AfriSam is synonymous with environmentally conscious manufacturing processes, honouring their values of ‘People, Planet and Performance’. As a leading supplier of construction materials, AfriSam has over many years pioneered and sustained numerous initiatives towards a greener planet across all its business units, for the benefit of all stakeholders and at all touchpoints.
As one of the top ten CO2 emitters globally when measured per capita, the cement manufacturing industry is often singled out as the culprit in the greenhouse gas debate and comes under fire regularly to reduce its carbon footprint.
“AfriSam was at the forefront to introduce proactive measures in the Southern African cement manufacturing sector,” according to Nivashni Govender, Environmental Specialist at AfriSam.
“To put actions to our concerns, we established our own environmental department as early as 1992 and developed an environmental policy just two years later.”
“Continuous investment in research and development has enabled AfriSam to improve processes, technology and products with the ultimate goal of energy optimisation and emission reduction encompassing the complete range of our products: aggregate, cement and concrete,” says Govender.
“It is in our cement manufacturing business where the most notable impact on the lowering of carbon emissions is achieved. Our ongoing focus on Alternative Fuels and Resources (AFRs) has allowed us to steadily reduce the amount of coal burnt in our cement kilns, which in turn contributes to lower CO2 emissions,” Govender says. “One example is at our Dudfield plant where we developed and implemented process modifications to allow us to co-process scrap tyres – a strategy that also contributes significantly to addressing the environmental hazards posed by tyres when they are disposed of in a landfill.”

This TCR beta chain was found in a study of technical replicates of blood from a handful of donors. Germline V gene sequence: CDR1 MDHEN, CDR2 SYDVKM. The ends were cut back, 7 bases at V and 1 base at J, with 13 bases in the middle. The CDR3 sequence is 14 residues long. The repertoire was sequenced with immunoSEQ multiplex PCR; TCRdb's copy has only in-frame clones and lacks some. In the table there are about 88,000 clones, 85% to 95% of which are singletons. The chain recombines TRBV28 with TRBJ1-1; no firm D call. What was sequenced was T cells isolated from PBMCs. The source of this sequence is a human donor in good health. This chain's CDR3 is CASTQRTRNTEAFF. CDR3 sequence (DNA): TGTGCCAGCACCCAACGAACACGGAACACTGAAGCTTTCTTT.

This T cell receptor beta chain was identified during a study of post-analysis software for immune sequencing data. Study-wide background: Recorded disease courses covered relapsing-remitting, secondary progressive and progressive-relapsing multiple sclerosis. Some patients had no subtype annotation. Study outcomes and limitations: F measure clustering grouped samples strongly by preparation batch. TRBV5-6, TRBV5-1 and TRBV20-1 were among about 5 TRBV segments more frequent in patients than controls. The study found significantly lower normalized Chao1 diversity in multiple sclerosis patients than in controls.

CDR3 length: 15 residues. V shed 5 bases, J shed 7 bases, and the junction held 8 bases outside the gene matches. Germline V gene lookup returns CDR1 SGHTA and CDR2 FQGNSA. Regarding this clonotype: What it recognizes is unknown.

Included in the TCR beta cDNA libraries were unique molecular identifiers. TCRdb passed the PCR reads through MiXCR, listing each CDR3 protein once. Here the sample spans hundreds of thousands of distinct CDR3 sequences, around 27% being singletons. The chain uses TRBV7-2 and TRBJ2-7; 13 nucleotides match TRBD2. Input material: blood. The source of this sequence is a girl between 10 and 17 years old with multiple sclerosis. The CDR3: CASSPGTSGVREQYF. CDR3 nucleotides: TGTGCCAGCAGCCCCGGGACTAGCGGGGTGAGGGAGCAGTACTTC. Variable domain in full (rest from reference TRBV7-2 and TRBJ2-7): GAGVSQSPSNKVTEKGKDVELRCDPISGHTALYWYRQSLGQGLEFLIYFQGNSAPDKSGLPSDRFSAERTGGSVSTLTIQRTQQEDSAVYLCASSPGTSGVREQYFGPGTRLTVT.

Govender continues, “Cement kiln emission improvement has been the AfriSam way for a long time; setting the benchmark for others.”
“The introduction of our green cement product range in 2000 added to our goal of becoming one of the lowest CO2 generators per ton of cement in Africa,” she expands. “The use of extenders in our cement has resulted in a substantial reduction in our clinker factor, without compromising the quality of our products.”
Energy and water conservation are ongoing programmes, featuring high on AfriSam’s environmental agenda, according to Govender. Energy efficient lighting has been installed across the company’s cement, Readymix and aggregate quarry facilities, and water conservation has become a priority in all its operations.
“Our programmes focus on reducing the amount of water per ton of cement and aggregate produced, or per ton of Readymix prepared,” she says. “Our Readymix plants, for instance, have strict re-use and recycling processes, and must recycle at least 50% of their grey water generated on-site.”
Dust suppression remains another critical environmental priority for all AfriSam Readymix plants. Where deemed necessary, as an additional measure, automatic dust suppression systems using fine recycled water mist have been installed around the perimeter of identified plants, with additional systems where the Readymix trucks are loaded.